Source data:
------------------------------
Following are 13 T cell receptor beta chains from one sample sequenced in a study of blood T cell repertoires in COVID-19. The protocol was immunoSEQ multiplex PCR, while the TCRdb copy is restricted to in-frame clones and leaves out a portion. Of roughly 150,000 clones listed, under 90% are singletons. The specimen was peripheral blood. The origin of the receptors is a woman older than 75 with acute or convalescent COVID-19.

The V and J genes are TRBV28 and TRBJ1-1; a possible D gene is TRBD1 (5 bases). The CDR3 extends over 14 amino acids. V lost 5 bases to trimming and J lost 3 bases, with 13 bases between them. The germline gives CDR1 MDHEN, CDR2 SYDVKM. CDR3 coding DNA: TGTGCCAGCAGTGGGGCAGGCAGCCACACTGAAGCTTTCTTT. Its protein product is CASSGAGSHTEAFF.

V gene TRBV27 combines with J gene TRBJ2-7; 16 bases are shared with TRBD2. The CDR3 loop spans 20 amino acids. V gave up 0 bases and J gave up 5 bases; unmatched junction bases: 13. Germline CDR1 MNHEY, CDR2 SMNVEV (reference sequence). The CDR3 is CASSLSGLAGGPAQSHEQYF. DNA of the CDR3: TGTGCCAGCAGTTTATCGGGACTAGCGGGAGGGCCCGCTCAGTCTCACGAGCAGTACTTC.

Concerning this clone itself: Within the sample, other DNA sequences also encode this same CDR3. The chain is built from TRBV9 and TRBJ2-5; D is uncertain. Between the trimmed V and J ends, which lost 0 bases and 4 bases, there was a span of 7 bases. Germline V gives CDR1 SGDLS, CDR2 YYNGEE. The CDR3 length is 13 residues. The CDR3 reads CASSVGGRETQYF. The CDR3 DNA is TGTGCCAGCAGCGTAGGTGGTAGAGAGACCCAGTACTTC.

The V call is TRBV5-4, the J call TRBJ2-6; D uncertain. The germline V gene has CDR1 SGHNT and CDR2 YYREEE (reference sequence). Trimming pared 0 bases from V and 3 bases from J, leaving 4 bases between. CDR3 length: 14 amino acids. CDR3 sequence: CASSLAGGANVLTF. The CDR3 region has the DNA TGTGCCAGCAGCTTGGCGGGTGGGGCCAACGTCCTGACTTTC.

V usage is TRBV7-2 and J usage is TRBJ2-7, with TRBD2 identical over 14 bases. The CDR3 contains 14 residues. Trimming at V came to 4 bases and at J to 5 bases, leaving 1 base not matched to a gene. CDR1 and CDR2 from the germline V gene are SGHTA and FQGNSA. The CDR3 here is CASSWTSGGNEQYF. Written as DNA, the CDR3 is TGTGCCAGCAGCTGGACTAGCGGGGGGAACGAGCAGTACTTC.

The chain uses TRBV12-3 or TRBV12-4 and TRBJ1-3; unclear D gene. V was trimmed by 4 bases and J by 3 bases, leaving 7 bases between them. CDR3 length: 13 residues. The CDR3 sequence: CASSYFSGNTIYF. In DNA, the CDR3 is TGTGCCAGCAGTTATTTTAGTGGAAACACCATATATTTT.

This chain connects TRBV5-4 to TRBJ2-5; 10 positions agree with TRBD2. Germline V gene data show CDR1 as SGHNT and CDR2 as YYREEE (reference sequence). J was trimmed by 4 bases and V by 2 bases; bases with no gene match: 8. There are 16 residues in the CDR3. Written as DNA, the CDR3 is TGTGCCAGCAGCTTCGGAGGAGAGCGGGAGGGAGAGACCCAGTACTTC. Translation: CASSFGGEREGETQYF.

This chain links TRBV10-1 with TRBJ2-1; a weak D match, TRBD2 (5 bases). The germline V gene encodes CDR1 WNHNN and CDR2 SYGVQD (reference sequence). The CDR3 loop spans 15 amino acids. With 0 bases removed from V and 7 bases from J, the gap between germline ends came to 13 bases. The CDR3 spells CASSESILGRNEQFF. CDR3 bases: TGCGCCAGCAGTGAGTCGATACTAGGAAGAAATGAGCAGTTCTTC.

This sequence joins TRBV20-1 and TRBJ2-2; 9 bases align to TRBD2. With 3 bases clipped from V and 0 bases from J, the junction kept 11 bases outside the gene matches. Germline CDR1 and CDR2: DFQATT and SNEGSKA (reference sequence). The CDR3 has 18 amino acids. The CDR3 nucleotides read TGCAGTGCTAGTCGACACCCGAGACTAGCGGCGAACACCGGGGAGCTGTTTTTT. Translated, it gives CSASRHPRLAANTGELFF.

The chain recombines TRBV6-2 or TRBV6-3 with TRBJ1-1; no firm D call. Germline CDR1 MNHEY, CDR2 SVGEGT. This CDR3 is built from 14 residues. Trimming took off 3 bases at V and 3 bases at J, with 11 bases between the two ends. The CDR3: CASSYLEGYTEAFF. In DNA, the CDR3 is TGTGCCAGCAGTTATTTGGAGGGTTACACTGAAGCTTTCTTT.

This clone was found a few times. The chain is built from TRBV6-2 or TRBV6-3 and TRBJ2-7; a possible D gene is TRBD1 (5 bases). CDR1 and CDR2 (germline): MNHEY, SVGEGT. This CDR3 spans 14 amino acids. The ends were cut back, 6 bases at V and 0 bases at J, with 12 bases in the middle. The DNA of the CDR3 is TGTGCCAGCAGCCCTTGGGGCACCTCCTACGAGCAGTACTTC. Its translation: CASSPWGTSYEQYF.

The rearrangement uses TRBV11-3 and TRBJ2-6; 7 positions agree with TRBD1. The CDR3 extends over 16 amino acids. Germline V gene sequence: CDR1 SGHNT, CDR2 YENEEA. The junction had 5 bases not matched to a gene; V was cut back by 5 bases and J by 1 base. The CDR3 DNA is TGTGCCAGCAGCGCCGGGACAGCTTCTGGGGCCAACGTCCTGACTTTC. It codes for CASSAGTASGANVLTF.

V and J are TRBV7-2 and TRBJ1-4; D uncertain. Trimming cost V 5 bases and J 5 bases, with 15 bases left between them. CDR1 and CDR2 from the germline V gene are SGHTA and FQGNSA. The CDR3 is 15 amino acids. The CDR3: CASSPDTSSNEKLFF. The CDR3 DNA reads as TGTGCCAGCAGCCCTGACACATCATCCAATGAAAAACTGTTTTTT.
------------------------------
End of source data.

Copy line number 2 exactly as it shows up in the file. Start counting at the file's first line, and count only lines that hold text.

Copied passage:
The V and J genes are TRBV28 and TRBJ1-1; a possible D gene is TRBD1 (5 bases). The CDR3 extends over 14 amino acids. V lost 5 bases to trimming and J lost 3 bases, with 13 bases between them. The germline gives CDR1 MDHEN, CDR2 SYDVKM. CDR3 coding DNA: TGTGCCAGCAGTGGGGCAGGCAGCCACACTGAAGCTTTCTTT. Its protein product is CASSGAGSHTEAFF.